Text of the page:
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Many folks seeking Medication Assisted Treatment for opioid addiction wonder whether to choose Suboxone (Buprenorphine) or Methadone. While this decision can only be made by you and your doctor, we can offer a few general pointers.
Methadone and Bupe are not interchangeable. They are targeted at two different patient populations, with some overlap. So, it's not just a matter of eenie meenie miney moe choose one--the choice is based on several different things.
Bupe (Suboxone) is intended for those with lighter addictions and/or shorter histories of addiction--usually those who are abusing Rx painkillers. Methadone is intended for those with heavier addictions and/or long histories of opioid use/abuse. The average needed dose of methadone is 80-120mgs, with some needing more and others less. It has been determined that Bupe works best for those who can stabilize at 60mgs of methadone or less. Those who require larger doses of methadone are unlikely to do well on Bupe, though it has happened.
Bupe is usually prescribed by specially licensed physicians in their own offices. It can be prescribed for up to one month at a time and you can (theoretically) get this amount right away, though usually the doctor will want to see you more often in early treatment to determine the right dose for you. You can get your Rx filled at any pharmacy and take the medication in the privacy of your own home.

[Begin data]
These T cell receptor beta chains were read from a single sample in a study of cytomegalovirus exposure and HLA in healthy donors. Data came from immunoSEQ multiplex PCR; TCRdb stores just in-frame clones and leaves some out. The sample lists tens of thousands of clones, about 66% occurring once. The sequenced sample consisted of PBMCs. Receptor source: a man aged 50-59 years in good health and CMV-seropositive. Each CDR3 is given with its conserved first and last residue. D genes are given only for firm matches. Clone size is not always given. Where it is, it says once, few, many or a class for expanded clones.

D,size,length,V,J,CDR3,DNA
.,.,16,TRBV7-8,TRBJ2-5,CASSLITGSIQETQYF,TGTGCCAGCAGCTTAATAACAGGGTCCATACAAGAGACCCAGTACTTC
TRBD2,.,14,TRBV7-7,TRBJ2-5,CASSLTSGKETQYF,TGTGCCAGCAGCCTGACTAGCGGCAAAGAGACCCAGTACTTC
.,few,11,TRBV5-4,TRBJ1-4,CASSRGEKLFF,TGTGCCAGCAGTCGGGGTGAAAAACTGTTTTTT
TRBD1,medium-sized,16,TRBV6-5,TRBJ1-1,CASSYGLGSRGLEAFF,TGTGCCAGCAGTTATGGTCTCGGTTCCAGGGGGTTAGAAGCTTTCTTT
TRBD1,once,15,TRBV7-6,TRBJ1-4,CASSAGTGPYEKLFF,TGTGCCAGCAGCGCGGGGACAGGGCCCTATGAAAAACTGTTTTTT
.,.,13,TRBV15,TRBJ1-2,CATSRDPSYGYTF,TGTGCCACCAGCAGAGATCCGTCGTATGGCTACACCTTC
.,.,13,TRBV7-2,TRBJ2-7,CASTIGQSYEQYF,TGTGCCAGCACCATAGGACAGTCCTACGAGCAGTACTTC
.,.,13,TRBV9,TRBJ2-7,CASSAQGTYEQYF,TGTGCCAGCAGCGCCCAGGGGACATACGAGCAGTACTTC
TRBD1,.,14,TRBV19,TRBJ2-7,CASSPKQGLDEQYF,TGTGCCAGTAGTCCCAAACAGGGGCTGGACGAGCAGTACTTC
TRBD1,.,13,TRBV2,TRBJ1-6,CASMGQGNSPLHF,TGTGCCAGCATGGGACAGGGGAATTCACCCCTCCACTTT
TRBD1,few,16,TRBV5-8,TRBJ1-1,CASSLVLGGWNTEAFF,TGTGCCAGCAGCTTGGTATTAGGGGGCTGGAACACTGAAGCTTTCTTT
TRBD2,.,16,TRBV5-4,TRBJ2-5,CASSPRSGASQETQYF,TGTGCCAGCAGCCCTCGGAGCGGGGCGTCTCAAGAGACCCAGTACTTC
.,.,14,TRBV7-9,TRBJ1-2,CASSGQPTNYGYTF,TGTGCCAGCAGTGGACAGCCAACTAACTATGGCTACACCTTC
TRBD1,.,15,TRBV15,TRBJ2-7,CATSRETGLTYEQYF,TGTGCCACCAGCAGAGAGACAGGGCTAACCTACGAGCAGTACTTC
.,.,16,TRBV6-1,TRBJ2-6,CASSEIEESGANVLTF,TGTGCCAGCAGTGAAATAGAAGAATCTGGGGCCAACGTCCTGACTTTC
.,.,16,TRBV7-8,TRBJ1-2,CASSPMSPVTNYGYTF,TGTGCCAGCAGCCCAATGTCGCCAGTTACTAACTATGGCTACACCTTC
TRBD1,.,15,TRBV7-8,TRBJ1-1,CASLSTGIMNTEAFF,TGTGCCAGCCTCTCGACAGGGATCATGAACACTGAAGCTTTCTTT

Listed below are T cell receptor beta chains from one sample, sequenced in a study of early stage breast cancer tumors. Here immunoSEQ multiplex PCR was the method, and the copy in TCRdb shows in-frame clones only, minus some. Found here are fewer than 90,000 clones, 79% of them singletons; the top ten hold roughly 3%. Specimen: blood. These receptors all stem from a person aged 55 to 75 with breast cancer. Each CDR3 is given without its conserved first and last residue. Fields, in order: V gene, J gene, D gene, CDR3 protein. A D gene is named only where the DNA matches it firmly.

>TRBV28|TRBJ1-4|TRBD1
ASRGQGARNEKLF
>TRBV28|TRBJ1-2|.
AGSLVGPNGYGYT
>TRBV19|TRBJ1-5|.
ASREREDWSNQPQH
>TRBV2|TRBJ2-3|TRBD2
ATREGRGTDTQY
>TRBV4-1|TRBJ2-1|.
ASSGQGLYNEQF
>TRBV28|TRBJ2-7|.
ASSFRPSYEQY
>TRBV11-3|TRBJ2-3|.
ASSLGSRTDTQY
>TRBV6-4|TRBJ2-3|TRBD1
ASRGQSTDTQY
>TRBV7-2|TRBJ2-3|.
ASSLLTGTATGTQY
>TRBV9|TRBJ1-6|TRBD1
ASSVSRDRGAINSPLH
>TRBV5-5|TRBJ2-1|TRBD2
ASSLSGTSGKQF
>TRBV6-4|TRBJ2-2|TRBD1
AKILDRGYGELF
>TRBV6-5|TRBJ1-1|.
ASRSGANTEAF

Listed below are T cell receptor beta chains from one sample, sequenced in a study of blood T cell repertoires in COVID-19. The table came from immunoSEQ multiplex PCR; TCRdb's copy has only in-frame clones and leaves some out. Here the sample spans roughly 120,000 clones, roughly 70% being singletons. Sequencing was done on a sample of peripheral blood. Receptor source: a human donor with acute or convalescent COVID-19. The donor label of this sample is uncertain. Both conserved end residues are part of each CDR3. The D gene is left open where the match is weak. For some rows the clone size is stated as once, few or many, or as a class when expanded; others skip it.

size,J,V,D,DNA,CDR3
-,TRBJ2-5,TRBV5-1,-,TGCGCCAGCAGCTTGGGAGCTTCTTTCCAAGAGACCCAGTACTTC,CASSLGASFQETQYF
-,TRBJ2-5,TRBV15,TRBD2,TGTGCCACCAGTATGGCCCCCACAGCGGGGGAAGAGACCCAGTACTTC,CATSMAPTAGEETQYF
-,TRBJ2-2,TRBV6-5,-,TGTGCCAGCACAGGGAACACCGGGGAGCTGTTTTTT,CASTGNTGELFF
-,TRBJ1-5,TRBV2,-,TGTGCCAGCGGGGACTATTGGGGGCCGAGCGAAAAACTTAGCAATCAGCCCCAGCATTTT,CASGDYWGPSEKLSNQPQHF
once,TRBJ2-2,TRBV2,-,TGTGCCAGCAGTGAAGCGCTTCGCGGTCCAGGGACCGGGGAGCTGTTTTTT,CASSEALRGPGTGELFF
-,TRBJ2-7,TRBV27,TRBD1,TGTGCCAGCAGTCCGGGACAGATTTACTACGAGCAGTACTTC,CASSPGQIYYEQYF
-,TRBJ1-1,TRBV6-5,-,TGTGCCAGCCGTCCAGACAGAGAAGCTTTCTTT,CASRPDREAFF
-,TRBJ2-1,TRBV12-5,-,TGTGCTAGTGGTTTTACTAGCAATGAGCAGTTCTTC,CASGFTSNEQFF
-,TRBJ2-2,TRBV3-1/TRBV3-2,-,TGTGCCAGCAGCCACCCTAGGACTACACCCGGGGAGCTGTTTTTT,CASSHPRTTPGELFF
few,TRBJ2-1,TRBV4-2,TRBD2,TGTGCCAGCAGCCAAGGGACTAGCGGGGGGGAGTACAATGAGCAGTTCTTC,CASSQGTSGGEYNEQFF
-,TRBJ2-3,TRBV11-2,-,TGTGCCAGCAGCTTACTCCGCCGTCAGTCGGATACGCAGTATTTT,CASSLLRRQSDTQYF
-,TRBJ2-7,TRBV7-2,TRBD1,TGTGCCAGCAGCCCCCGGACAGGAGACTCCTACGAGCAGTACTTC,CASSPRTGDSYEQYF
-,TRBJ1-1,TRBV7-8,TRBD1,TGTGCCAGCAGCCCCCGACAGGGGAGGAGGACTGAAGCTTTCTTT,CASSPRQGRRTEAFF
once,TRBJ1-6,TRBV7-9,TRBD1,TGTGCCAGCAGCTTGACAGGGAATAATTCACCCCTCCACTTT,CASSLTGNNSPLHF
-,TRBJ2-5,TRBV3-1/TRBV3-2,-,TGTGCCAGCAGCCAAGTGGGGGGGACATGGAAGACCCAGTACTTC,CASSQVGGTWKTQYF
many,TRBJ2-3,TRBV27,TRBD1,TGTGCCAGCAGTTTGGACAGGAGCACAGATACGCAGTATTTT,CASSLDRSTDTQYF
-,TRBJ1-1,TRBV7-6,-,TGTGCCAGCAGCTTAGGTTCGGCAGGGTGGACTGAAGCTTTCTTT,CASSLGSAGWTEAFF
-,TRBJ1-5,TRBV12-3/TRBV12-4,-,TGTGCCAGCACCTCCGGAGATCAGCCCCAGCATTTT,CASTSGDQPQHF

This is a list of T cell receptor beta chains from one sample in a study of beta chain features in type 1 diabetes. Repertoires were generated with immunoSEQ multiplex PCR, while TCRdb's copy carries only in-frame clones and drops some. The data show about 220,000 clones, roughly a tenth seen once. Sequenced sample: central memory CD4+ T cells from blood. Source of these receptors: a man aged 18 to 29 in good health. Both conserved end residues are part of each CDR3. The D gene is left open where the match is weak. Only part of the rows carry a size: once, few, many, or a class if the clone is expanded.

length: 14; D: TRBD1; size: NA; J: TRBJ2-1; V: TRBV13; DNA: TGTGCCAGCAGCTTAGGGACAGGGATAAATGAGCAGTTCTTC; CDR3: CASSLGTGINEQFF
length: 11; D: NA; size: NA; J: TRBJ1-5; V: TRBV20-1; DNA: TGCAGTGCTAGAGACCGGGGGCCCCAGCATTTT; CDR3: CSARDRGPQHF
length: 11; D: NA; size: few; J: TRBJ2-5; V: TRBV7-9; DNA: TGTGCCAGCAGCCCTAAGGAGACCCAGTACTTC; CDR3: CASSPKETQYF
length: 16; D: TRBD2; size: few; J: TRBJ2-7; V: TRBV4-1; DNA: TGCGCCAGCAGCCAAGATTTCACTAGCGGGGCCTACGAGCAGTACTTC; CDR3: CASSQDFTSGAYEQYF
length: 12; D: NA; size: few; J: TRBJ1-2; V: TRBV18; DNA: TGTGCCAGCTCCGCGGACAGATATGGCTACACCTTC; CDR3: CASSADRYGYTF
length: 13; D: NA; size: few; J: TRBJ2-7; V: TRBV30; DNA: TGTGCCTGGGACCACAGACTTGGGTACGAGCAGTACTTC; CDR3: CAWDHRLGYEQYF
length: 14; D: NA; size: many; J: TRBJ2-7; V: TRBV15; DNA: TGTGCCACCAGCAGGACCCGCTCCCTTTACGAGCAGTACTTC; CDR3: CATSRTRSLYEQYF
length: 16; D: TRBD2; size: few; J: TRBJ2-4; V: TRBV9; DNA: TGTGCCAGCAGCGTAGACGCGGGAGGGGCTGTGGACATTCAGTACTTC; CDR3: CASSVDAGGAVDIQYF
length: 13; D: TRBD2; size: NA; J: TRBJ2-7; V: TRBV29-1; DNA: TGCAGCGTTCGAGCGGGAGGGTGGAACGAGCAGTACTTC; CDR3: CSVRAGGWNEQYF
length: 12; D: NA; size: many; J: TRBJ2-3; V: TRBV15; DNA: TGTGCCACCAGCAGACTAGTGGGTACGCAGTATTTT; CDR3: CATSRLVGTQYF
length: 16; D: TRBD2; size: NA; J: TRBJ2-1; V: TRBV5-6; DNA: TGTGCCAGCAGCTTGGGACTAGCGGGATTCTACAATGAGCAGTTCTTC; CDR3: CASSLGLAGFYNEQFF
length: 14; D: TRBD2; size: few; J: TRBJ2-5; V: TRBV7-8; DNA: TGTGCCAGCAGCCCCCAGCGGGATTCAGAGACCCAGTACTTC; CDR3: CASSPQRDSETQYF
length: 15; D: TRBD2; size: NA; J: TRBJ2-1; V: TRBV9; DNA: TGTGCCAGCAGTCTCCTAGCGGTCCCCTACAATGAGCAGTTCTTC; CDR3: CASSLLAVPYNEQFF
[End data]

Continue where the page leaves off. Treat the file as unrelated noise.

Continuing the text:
Methadone can only be dispensed by clinics (unless it is for pain). There is a lot more "red tape" surrounding methadone treatment and it is heavily regulated by the government. It is dispensed from the clinic ONLY--you do NOT get a prescription, though with time you can earn take home doses. There is a higher risk of overdose with methadone, though both drugs are opioids and both cause physical dependence.
Suboxone includes an addition--an opiate antagonist called Naltrexone. This drug is supposedly inactive unless you attempt to crush or inject the tablets. If you do, the naltrexone is released, blocking the euphoric effects of the drug. Some patients have complained that it seems to block their own natural endorphins as well--others do not.
There is a version of Bupe--Subutex--that does not have the Naltrexone addition. Doctors often use it in pregnant patients or those with liver disease, as Naltrexone can be hard on the liver.
Both drugs can be taken for the short or long term.